Dear Manic Mommy book club members:
I'm so delighted and honored that you chose to read Eating Heaven for your June book. Your questions are intriguing, and I hope I do justice to them in my answers here. I also have a few questions of my own below!
All best wishes,
The author says in the back of the book that this book was a rework of a piece she had abandoned and then reworked. Is this final product what she envisioned when she started reworking the book? It's so much better than I imagined it could be, because by then I'd written another book and had some actual skill and craft under my belt. I'm so glad it wasn't my first book, after all. There's a reason first novels from beginners aren't usually published! I was able to more fully develop themes and ideas and characters. And the Buddy the cat made an appearance, and I loved that she was in it.
I read that the author did research on eating disorders for the book. What was her inspiration for exploring this issue in the book? I was angry (am angry) at the way our society treats women and eating and food, and I thought one way to get at that would be to have someone suffering from it in an extreme way. I have friends and family with eating disorders, something that was VERY rare until fairly recently. I didn't hear it being talked about in a very real way anywhere else, except for sensationalist news pieces on anorexics, complete with horrifying photos. I just wanted to talk about it in a real honest way, and I didn't want to do any disservice to those dealing with it, so I talked with eating disorder doctors and a nurse, friends who binge, and read everything I could find. I even sat down to binge, on purpose, one day with cookies, my favorite food. I found I couldn't get that far into the package without naturally just stopping, and I'd always thought that if I allowed myself to binge, I would. This told me so much about the actual disorder, that it is chemical and hardwired in the brain, not something that people do just because they're greedy or weak. I can definitely be both of those things, yet I couldn't binge.
Where did the recipes come from that Ellie "made" in the story? Especially the one for "shecret shauce". I wrote and tested all of the recipes, except for Shecret Shauce, which is actually my dad's special marinade, from my childhood. I called him when I was writing the book to confirm the ingredients, and he said them the same way Ellie's dad did. I had to laugh, realizing that i'd completely stolen every detail from my dad.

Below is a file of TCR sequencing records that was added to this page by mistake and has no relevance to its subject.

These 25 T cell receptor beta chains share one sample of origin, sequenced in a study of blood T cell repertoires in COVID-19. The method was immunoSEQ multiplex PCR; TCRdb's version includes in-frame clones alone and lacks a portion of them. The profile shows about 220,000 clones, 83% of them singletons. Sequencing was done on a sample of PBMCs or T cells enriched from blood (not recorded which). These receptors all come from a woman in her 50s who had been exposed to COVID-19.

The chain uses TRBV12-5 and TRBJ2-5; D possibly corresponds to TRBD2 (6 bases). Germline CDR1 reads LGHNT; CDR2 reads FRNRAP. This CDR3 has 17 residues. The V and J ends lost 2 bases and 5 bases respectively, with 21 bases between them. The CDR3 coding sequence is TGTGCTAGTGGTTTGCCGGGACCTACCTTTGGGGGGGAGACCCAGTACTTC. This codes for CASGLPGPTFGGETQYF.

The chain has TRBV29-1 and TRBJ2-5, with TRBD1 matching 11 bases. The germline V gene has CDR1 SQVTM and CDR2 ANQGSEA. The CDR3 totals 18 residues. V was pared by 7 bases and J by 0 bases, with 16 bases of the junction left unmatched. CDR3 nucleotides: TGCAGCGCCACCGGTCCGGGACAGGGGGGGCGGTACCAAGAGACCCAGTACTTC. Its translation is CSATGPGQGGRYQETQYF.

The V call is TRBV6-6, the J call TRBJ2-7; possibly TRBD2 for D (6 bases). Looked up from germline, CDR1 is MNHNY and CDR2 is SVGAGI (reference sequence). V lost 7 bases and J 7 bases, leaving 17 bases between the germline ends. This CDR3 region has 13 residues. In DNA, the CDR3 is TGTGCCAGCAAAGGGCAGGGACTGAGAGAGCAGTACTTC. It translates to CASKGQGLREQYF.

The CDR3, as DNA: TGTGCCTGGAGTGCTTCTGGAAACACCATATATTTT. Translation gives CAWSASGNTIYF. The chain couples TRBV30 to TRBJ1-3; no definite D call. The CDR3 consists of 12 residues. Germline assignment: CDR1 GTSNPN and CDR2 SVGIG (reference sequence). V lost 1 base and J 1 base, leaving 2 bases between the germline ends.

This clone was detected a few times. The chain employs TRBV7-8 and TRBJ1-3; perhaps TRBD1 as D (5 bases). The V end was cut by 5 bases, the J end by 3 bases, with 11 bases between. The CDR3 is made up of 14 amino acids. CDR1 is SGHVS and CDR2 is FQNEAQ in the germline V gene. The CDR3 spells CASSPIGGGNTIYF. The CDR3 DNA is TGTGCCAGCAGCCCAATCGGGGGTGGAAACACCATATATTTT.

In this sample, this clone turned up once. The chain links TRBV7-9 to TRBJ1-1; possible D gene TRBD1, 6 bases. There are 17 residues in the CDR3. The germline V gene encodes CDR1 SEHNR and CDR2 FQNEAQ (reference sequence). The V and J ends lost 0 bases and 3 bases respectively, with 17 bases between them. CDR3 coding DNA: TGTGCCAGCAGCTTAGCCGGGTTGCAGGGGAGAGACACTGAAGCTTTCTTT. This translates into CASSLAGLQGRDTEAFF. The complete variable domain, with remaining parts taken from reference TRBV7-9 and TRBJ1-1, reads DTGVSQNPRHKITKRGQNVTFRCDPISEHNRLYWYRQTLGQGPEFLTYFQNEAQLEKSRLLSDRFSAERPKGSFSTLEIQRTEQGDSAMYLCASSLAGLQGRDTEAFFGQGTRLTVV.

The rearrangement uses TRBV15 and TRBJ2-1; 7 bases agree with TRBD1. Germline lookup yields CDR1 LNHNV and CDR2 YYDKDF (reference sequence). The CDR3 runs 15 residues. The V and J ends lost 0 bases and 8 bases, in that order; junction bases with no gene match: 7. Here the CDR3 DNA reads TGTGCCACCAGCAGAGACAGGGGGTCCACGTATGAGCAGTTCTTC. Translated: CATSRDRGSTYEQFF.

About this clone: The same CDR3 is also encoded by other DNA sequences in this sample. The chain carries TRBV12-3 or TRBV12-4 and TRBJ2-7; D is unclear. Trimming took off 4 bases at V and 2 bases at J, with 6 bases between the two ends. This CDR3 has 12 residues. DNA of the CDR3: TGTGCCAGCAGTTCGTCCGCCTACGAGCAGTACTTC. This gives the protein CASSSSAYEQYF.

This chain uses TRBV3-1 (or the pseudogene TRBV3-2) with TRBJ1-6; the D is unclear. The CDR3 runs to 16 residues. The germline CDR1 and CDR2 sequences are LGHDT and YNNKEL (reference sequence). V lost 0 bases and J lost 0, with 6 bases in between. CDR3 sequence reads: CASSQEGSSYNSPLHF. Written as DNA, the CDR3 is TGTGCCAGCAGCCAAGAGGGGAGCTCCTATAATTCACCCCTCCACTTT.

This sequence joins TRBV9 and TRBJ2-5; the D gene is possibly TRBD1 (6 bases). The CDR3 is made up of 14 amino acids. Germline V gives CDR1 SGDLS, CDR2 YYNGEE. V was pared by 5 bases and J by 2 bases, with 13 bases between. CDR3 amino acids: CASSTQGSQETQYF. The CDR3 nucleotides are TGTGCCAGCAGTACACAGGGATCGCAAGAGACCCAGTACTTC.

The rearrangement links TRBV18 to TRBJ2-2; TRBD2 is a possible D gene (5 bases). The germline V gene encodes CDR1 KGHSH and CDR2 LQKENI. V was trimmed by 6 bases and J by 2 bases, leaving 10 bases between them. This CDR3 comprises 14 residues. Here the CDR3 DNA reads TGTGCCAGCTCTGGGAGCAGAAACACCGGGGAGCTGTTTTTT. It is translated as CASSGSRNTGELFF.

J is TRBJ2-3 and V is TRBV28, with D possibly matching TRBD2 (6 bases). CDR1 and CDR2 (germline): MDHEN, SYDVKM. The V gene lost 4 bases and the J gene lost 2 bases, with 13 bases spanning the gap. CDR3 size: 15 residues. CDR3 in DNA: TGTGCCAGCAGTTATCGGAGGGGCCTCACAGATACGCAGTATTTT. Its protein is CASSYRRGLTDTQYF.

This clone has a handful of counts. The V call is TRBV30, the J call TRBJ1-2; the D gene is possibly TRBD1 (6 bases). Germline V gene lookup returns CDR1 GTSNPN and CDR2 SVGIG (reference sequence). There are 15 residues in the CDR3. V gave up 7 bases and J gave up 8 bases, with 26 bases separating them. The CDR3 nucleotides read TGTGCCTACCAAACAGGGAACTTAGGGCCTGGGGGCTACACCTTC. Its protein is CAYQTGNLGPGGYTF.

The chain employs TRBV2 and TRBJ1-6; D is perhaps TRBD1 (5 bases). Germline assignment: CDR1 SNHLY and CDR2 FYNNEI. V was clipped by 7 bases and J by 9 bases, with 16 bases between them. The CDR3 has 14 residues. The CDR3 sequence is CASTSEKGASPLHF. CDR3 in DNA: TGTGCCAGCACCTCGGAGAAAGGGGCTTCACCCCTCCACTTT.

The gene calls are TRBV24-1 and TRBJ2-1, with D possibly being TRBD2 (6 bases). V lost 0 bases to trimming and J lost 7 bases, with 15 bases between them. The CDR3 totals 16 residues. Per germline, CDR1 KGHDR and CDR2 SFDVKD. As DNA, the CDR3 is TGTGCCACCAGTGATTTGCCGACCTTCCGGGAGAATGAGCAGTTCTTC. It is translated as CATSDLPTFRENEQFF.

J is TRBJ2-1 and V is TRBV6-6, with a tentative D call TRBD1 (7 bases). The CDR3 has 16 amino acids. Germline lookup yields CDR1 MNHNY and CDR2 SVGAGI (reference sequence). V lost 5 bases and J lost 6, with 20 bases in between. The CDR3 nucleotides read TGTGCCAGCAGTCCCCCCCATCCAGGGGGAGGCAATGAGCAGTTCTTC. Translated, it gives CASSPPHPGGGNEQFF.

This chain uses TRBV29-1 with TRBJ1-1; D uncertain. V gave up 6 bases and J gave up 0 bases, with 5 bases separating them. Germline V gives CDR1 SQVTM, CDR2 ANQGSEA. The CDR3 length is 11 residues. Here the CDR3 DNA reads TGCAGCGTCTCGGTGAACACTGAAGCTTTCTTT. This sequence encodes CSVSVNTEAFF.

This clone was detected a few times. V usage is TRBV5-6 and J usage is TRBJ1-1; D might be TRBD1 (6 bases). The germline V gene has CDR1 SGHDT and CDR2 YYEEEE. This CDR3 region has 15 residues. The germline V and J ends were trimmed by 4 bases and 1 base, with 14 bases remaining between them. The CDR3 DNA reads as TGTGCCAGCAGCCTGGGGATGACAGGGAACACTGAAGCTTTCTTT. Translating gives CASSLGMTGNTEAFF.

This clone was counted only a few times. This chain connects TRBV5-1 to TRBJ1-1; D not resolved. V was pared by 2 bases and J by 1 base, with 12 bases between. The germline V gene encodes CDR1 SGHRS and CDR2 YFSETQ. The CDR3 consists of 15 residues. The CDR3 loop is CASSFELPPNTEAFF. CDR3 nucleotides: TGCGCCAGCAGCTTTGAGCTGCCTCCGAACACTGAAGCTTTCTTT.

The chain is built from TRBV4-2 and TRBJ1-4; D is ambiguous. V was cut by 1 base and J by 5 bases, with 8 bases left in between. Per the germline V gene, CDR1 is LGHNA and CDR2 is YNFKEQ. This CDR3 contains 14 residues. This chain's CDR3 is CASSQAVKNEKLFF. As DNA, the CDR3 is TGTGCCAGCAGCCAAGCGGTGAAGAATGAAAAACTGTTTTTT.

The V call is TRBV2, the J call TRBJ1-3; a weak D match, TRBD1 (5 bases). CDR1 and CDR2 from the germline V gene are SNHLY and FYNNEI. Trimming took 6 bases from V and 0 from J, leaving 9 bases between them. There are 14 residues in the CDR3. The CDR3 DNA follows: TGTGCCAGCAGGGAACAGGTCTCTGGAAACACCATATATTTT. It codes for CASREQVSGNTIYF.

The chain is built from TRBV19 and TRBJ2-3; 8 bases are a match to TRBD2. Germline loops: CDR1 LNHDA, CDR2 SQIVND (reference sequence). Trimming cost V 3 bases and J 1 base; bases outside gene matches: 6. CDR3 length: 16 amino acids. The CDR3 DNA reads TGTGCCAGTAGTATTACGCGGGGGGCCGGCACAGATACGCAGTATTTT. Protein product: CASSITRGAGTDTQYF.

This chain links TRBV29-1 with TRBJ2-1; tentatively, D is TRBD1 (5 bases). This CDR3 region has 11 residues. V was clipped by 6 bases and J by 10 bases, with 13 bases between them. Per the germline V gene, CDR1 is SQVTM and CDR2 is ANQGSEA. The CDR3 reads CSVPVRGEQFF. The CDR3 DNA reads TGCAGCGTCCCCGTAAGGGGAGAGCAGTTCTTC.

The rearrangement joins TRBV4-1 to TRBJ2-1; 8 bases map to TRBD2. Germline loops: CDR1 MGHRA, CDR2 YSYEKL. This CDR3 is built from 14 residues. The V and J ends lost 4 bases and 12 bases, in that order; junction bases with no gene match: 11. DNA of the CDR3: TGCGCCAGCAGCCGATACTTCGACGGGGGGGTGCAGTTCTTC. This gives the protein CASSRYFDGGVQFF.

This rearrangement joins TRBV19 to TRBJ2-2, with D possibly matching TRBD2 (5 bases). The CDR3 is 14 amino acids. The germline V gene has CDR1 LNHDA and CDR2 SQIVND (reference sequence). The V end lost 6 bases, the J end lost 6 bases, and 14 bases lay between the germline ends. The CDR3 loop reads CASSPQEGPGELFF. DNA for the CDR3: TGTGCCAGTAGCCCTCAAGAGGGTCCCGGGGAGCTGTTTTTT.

I love to cook, have cooked occasionally in cafes, and have been a recipe developer, so it was a natural to include Ellie's creations for Benny.
Was Bennie the father of any of the three sisters? I kind of like to leave that up to the reader. I sprinkled a lot of clues, but as with our own parents, there are things we can just never know for sure, you know? I have a feeling that whatever you're thinking is the right answer, though.
Why did Yolonda leave Benny and never divorce him? I don't remember that they didn't divorce, but I also don't remember writing that they did, so . . . It was my intention that they were split up for good. As in divorced.
Why did Bennie and Eleanor's mother never restart their relationship? If I followed the timing correctly, it seems they had at least one opportunity to restart the relationship. By the time Bebe was in a place to be with Benny he no longer wanted her. He wanted to stay with Yolanda, so Bebe took it into her own hands and poisoned that well by telling Yolanda about she and Benny. Then Benny REALLY didn't want to be with her. He rejected her.
There are many directions for personal growth and happiness at the end of the book, yet not a perfect ending (I love that the story ends this way). If you wrote a flash forward at the end of the book, how would you see Eleanor’s life? Ah. Again, that's for the reader to decide. What do you think? I hope she's still with Henry, cooking together and enjoying each other's company. I'm a romantic.
Now, my questions, or rather, some questions I get asked by other book groups:
Just how "big" is Ellie? I really wanted to portray Ellie as the woman we all feel we are when we're not at our best. I didn't want to use any numbers or measurements, just that feeling of "too big," so that everyone could relate. You know, if you say size 16, some people will think "That's not very big," while others may think that's heavy. How big did you picture her?
Where can I find Henry? I seem to have invented many women's idea of the dream date, a man who will cook for us and make us laugh and be kind and tender, and love us no matter what size we are. He's a complete figment of my imagination, I'm sorry to say, although he has my husband's facial features and kindness, and a dear friend's sense of humor.